Tuesday, July 20, 2010
Unaccustomed Earth by Jhumpa Lahiri
Jhumpa Lahiri is perhaps best known through her novel Namesake that was made into the 2006 feature film by the fabulous director Mira Nair (Salaam Bombay!, Mississippi Masala, Monsoon Wedding). In Namesake she explores the adjustments Indian immigrants make in coming to America. Unaccustomed Earth takes it a step further and examines relations across 3 generations, taking into consideration the nuances of Indians born in the U.S. Nee Nilanjana Sudeshna, her Kingston, Rhode island, kindergarten teacher insisted on calling her the easier pet name Jhumpa. Although born in London, she considers herself American, having moved to the U.S. at age 3. Cynical readers have dubbed her an ABCD or American-Born Confused Desi, usually reserved for Indians born in the U.S. The term "desi" comes from the word "des" (homeland) in Sanskrit and Hindi; "desi" is used to mean anyone from the Indian subcontinent.
The short stories in this collection are by no means complex. In fact, for the most part, very little happens. The pleasure of the text, to quote Barthes, is in the art of the story teller, the mastery of language. Of course, the theme is always related to gender roles and the Bengali immigrant experience and letting go of culture and homeland traditions in a new world. Most of the stories take place in Boston and Cambridge. Lahiri knows the turf, as anyone who has lived in Boston will recognize the "view of the Citgo sign, draining and filling with color" (p. 214), a local icon which in a bizarre timing coincidence received mention (7/25) in the Sunday New York Times Sports Section (p. 3), since over 9,000 feet of lights were receiving brand new LEDs, 1200 feet from Fenway Park home plate. Back to the text - however, on more than one occasion she calls the Harvard Bridge the Mass Avenue Bridge (p. 281). Just an aside, but I got a kick out of a reference to Jan van Eyck's famous painting The Arnolfini Marriage, in which there appears "a convex mirror that reflected everything in the painting" (p.145). This optics riddle is the subject of a well known textbook problem on geometrical optics by Hecht and Zajac, Optics (1974 edition, p. 163).
In the eponymously titled opening story, a young married woman has made the choice to abandon her legal career, much to the consternation of her visiting father, a recent widower. The story is more about the fragility of their relationship, about what they fail to say to each other over the years. In the final scene, she inadvertently discovers a misplaced postcard addressed to her father's new found female companion, totally unbeknownst to her. All the meaningful conversations that never happened about her strained relation with her Latino husband and her father's life changes never take place, the reader must decide - Is it Indian culture or more universal ?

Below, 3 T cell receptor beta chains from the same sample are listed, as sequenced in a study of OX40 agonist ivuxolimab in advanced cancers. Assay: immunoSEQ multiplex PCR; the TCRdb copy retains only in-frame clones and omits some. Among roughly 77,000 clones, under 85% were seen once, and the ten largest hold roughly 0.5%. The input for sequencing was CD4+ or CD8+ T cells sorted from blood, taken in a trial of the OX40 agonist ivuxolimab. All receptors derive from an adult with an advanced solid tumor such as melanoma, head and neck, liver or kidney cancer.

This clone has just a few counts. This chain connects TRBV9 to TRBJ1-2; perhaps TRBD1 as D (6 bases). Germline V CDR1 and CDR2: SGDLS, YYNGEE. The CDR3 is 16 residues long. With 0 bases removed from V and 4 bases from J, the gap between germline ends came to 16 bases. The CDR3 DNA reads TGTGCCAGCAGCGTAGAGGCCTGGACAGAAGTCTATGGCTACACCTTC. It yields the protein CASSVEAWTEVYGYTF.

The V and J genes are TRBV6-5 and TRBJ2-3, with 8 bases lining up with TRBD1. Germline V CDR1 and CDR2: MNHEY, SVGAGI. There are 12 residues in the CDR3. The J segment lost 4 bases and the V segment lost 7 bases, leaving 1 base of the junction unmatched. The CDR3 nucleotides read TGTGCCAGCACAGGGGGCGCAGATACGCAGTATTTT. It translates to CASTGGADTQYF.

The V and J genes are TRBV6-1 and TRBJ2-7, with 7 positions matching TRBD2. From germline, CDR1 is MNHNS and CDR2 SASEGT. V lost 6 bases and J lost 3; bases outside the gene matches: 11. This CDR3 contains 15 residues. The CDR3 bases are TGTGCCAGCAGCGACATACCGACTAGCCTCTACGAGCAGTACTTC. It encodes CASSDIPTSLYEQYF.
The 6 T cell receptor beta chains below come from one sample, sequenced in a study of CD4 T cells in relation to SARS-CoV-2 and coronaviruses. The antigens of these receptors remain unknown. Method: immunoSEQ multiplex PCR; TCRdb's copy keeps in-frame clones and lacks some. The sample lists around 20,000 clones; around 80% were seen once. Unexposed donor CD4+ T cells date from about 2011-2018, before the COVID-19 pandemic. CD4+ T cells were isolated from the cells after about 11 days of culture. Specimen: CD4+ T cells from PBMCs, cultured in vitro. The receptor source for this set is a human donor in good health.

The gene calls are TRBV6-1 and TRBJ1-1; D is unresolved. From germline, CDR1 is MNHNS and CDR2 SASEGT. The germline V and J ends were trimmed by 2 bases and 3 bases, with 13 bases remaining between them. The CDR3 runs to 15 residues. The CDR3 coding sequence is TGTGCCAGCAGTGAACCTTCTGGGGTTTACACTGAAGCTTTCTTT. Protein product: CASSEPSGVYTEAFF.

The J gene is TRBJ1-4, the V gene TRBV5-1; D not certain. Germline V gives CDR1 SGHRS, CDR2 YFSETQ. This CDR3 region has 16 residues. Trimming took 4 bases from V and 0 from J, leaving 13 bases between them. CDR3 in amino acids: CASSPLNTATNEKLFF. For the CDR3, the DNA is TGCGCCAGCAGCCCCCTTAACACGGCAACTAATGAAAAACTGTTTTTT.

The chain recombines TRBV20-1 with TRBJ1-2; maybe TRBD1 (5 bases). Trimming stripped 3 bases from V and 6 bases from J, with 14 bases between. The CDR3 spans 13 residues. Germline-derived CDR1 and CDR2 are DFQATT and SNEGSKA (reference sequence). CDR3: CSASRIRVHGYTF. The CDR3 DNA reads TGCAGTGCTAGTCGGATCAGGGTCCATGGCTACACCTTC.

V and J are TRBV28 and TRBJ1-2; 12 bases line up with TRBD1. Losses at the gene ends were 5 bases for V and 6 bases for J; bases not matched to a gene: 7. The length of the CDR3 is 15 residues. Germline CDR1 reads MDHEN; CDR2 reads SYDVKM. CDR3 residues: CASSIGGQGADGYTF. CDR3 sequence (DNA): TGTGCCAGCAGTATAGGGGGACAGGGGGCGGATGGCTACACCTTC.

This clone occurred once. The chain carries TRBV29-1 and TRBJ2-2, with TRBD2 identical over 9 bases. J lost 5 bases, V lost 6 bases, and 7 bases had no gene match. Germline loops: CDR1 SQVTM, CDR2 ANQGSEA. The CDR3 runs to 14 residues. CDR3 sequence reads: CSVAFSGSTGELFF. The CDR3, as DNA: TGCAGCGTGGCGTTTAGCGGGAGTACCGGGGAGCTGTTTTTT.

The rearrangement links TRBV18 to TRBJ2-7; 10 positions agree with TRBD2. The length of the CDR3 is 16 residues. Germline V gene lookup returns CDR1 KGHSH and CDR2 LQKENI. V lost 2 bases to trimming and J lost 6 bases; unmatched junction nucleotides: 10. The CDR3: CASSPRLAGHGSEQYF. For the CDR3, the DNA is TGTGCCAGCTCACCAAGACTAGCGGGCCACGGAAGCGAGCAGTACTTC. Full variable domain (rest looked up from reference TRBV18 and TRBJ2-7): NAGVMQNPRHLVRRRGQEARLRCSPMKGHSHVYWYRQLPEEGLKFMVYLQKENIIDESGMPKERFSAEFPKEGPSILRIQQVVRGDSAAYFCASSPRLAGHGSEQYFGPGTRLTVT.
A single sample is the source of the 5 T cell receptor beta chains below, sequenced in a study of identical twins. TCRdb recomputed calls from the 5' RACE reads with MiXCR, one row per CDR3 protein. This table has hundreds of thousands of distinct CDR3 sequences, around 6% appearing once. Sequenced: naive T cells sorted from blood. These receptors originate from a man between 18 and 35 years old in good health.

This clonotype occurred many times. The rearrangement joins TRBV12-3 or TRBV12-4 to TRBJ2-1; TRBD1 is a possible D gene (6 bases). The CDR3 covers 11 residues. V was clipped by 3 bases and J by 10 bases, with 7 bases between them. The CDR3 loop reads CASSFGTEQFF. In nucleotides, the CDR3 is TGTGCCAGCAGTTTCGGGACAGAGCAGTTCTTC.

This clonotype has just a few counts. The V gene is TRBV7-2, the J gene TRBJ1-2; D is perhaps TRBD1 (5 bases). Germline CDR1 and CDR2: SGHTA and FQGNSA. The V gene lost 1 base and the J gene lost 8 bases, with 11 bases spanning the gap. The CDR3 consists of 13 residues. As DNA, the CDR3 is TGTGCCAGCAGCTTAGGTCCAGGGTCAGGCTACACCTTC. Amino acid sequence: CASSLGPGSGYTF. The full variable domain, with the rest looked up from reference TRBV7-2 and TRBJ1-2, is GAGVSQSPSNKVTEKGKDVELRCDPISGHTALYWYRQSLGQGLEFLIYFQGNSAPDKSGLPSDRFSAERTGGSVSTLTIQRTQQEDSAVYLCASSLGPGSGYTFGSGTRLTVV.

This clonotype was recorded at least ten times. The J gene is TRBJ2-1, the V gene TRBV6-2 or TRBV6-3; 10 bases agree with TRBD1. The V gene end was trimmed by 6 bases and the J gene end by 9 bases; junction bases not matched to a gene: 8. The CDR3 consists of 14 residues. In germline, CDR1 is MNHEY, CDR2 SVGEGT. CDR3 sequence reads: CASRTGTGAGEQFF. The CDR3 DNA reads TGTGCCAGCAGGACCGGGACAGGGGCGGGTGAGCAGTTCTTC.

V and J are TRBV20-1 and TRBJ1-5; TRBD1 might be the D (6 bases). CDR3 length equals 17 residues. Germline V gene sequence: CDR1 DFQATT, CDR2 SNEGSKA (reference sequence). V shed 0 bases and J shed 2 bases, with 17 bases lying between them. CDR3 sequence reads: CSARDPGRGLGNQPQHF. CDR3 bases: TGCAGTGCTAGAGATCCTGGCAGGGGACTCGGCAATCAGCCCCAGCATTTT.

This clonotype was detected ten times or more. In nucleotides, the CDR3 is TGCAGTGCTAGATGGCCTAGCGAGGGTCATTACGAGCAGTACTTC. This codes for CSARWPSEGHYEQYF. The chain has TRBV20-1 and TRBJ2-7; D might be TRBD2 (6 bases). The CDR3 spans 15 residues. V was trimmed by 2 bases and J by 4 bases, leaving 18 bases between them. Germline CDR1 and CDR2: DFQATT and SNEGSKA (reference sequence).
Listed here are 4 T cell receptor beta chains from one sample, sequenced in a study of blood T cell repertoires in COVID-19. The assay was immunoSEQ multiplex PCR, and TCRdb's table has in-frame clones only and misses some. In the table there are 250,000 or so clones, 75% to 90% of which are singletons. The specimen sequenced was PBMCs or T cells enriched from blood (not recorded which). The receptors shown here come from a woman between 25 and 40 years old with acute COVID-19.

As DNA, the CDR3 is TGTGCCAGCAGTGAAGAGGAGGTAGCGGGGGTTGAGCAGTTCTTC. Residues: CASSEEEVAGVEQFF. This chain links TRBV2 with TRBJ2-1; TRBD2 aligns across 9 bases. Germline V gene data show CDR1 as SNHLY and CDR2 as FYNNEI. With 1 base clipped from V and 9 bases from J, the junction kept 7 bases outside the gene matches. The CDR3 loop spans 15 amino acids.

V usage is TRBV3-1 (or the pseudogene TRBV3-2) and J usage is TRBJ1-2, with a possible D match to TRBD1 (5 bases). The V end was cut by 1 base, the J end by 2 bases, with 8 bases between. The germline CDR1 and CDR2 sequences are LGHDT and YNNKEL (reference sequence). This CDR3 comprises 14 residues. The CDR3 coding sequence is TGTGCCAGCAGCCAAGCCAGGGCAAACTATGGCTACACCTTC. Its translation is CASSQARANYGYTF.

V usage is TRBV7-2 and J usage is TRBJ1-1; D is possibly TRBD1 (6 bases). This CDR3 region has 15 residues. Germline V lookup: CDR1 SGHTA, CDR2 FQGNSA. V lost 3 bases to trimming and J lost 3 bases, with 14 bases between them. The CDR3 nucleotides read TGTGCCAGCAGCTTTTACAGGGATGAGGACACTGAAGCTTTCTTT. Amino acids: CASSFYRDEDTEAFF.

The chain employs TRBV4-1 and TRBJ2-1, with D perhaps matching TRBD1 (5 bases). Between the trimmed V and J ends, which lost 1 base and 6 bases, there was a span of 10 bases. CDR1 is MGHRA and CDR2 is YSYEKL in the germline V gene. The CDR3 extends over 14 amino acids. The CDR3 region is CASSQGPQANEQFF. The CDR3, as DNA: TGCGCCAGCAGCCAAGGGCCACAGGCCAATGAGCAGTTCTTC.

The best story, Hema and Kaushik, is in 3 parts. The first two parts are related through the minds of the young girl Hema and subsequently, her childhood friend Kaushik. The first part describes foremost the difference in cultural traits between two Indian families living in the same house with each other in Boston for one month, as a result of a second Indian family, far less conservative and wealthy, getting settled. Hema (six) is taken by the older boy Kaushik (nine). The second part relates Kaushik is a college student returning home for the holidays and his reaction to and resentment of his father's new Bengali wife, and his anguish over the loss of his mother to cancer. In the final part, the two protagonists have a chance meeting in Rome years later. Lahiri is a master at tempo and the reader feels the rush as the two childhood friends are reunited. Alas, Hema is on her way to Calcutta to wed a less than satisfactory mate though an arranged marriage - her tempestuous relation with her childhood friend is quenched but has no hope for survival. This part is much less about Indian cultural values and more about the general human condition. Here the author really transcends the themes that make up the earlier stories.
Charlie Rose interviewed her about the book (5/27/08) (http://www.charlierose.com/), complimenting her on her remarkable observational powers but floors her when he paraphrases Time critic Lev Grossman, by saying that there is no human or narration suspense in her stories. Specifically, Grossman states "Lahiri's stories are grave and quiet and slow, in the 19th century manner. They don't bribe you with humor or plot twists or flashy language; they extract a steep up-front investment of time from the reader before they return their hard, dense nuggets of truth. It's difficult to quote from her stories: they refuse to sum themselves up with a neat final epiphany, and Lahiri doesn't write one-liners" (5/8/08) (www.time.com/time/magazine).